Marian painting reproductions installed and blessed at St. Mary Church, Westville

Kenosha artist Stephen Cascio, left, and his brother Patrick carry an image of the Assumption of Mary prior to its installation above an entrance to St. Mary Church in Westville. It was one of two Marian depictions installed and blessed on the Solemnity of the Assumption, Aug. 15. (Provided photo)

WESTVILLE — Two digitally reproduced Baroque-era paintings of the Blessed Virgin Mary were installed and blessed in interior arches above the north and south entrances to St. Mary Church here the weekend of Aug. 15-16.

“Our parish is named St. Mary and, other than a statue, we really had nothing special to the Blessed Virgin Mary,” said Father Timothy Sauppé, pastor  here since 2008.

That changed on Saturday, Aug. 15 — the Solemnity of the Assumption — when artist Stephen Cascio and his brother Patrick installed a depiction of Mary’s bodily entrance into heaven inside one of the two archways prior to the 4 p.m. weekend Mass.

A digitally printed reproduction of “The Immaculate Conception” by Bartolomé Murillo is shown above an entrance to St. Mary’s Church in Westville. (Provided photo)

The second piece, an image of Mary’s Immaculate Conception, was installed following that Mass. Both were blessed and explained at all liturgies that weekend by Father Sauppé, who noted that this year is the 70th anniversary of the defining of the Assumption as a dogma of faith by Pope Pius XII.

“For 12 years I’ve been looking at those spaces and thinking, ‘We ought to put something in there,” said Father Sauppé.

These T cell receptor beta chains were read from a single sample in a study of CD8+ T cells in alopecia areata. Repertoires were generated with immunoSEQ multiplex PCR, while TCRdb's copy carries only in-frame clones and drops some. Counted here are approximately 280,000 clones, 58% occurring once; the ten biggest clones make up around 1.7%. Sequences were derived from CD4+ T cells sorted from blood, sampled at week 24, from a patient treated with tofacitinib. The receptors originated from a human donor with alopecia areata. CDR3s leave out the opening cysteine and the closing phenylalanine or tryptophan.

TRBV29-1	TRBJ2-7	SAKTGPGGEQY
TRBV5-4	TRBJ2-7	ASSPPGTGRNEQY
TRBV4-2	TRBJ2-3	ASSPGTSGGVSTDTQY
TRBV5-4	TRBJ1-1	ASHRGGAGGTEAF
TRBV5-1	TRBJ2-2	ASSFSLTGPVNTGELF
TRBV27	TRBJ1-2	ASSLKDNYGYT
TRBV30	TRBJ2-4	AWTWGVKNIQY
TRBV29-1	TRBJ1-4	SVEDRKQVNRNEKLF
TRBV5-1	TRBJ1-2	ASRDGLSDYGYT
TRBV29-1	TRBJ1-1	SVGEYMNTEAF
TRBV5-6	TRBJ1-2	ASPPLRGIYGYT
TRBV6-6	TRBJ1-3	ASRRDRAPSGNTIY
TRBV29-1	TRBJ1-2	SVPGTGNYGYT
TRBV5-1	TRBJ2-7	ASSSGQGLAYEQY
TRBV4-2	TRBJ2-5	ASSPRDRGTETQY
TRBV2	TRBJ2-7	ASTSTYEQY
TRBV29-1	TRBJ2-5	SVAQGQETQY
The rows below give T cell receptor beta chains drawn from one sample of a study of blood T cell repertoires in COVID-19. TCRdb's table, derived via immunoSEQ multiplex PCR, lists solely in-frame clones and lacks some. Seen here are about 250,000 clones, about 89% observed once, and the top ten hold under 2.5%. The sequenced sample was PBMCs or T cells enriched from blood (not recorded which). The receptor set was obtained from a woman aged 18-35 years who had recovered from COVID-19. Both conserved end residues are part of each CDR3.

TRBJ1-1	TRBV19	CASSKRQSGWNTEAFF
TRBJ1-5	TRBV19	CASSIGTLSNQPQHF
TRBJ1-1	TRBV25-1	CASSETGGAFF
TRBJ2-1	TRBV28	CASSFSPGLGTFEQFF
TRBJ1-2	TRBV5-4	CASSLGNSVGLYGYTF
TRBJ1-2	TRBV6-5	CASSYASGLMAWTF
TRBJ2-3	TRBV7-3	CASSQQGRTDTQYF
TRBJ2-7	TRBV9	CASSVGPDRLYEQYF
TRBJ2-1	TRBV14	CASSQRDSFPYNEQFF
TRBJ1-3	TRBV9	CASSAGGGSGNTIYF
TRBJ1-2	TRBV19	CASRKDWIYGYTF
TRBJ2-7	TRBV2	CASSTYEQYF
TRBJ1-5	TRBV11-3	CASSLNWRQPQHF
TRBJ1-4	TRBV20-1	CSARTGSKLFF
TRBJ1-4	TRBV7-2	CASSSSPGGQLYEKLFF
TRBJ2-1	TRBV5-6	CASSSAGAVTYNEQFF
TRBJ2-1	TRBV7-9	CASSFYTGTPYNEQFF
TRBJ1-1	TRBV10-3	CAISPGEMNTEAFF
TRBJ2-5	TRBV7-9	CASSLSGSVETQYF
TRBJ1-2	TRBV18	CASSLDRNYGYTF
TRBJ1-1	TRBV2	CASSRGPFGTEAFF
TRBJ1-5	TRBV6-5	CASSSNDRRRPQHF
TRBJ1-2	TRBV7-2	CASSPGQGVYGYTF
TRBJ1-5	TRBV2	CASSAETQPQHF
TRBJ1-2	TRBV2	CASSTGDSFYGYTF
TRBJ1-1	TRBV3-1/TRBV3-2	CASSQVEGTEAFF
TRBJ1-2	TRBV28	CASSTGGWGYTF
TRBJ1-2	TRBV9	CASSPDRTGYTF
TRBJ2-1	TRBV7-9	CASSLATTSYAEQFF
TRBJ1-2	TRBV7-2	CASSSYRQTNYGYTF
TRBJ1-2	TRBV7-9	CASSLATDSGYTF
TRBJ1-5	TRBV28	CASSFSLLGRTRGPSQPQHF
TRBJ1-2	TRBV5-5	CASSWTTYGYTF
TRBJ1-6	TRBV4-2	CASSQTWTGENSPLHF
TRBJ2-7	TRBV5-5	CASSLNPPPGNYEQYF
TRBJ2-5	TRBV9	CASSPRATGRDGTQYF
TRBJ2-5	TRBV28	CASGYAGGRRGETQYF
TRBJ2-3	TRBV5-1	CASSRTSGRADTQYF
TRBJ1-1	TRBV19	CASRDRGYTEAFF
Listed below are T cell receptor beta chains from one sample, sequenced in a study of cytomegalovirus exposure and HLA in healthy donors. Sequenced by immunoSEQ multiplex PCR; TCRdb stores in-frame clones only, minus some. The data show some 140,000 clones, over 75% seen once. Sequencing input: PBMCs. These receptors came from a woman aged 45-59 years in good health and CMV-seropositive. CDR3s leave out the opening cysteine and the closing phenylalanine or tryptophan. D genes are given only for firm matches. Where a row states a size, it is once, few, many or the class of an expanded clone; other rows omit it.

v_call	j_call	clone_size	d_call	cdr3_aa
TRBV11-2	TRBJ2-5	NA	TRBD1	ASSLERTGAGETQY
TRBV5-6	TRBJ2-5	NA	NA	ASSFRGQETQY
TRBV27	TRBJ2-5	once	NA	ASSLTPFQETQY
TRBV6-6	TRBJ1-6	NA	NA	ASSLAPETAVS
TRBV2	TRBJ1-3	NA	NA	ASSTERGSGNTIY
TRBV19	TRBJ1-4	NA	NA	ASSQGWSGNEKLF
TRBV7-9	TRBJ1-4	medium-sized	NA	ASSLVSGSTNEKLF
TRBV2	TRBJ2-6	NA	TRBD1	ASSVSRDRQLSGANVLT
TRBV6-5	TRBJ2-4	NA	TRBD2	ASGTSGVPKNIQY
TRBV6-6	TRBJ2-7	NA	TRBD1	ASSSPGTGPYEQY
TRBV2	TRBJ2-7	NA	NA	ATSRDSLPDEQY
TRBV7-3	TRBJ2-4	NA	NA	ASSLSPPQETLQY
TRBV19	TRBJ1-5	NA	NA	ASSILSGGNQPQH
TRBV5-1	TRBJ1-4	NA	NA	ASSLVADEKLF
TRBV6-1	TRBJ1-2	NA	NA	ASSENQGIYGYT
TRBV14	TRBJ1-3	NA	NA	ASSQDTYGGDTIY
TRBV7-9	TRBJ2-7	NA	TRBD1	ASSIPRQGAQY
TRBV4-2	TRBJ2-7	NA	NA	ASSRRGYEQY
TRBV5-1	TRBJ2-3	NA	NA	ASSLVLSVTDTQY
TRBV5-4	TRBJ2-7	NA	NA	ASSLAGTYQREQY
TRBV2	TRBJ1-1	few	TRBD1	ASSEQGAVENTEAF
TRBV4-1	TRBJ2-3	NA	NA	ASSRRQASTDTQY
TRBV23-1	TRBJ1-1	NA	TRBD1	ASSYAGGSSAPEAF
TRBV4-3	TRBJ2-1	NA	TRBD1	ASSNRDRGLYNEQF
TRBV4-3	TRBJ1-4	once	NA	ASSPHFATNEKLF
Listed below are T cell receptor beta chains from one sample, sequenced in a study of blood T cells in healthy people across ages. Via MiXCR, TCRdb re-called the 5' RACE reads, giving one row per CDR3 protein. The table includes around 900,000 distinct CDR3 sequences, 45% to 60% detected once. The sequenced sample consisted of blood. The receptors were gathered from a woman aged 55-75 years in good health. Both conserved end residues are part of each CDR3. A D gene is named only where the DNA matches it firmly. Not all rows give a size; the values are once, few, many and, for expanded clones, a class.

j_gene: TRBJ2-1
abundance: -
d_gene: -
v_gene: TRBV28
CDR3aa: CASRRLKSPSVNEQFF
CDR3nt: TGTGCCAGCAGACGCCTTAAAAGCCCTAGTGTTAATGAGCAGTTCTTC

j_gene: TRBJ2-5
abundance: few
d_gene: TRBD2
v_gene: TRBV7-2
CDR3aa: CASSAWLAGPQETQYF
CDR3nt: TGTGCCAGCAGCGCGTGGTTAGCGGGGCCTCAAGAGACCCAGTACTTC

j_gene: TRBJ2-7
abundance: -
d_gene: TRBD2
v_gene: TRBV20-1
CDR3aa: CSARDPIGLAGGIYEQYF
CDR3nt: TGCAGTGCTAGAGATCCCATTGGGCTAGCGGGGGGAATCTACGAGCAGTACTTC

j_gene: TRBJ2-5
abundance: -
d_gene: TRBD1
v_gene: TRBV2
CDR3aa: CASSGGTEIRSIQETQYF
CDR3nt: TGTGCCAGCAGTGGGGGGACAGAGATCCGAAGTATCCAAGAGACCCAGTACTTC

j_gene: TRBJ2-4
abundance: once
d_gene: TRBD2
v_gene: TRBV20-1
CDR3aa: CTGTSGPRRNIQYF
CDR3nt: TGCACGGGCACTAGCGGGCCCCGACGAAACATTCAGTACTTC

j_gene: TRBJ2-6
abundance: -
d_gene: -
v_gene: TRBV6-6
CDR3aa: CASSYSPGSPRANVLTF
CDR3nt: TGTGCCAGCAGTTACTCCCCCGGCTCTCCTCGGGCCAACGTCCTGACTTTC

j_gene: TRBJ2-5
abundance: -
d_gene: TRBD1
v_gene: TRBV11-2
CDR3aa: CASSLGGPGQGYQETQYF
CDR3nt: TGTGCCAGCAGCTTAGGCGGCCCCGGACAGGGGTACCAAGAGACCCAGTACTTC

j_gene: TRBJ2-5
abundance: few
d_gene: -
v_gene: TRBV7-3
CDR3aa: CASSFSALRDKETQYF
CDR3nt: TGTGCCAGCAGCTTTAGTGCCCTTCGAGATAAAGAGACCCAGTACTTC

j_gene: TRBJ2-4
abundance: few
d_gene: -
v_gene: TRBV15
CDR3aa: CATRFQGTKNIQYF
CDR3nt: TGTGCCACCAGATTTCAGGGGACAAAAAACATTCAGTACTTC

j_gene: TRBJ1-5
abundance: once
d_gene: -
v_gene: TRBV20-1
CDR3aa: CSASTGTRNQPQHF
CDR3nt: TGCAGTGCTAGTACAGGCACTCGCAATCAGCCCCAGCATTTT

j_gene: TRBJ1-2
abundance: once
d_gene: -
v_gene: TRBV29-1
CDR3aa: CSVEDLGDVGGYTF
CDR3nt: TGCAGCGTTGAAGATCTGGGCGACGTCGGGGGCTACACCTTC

In late spring, Father Sauppé invited Stephen Cascio — an independent artistic design director and consultant from Kenosha, Wisconsin — to Westville. Father Sauppé had admired Cascio’s work on Stations of the Cross and murals at the Kenosha church where his friend, Father Dwight Campbell, is pastor.

Cascio suggested replications of Marian paintings by two 17th-century artists: “Assumption of Mary” by Guido Reni (1637) and “The Immaculate Conception” by Bartolome Estaban Murillo (1678). Beneath each painting is a mantel with a dedication acknowledging financial supporters: “A gift from Regina and John E. Sabalaskey” with the Assumption depiction and “In Appreciation of James Craft” with the Immaculate Conception rendering.

“Everybody’s raving about them,” said Father Sauppé of the reproduced paintings, which are mounted on 3/4-inch, high quality plywood.

Among the admirers is Barbara Allison, a member of Holy Family Parish in Danville who contributed to the project by painting a soft blue and white cloud scene on the walls to serve as a backdrop to the paintings.

“They’re beautiful,” said Allison of Cascio’s reproductions. Allison told The Catholic Post that among her other artistic experiences is the repair of broken statues.

 

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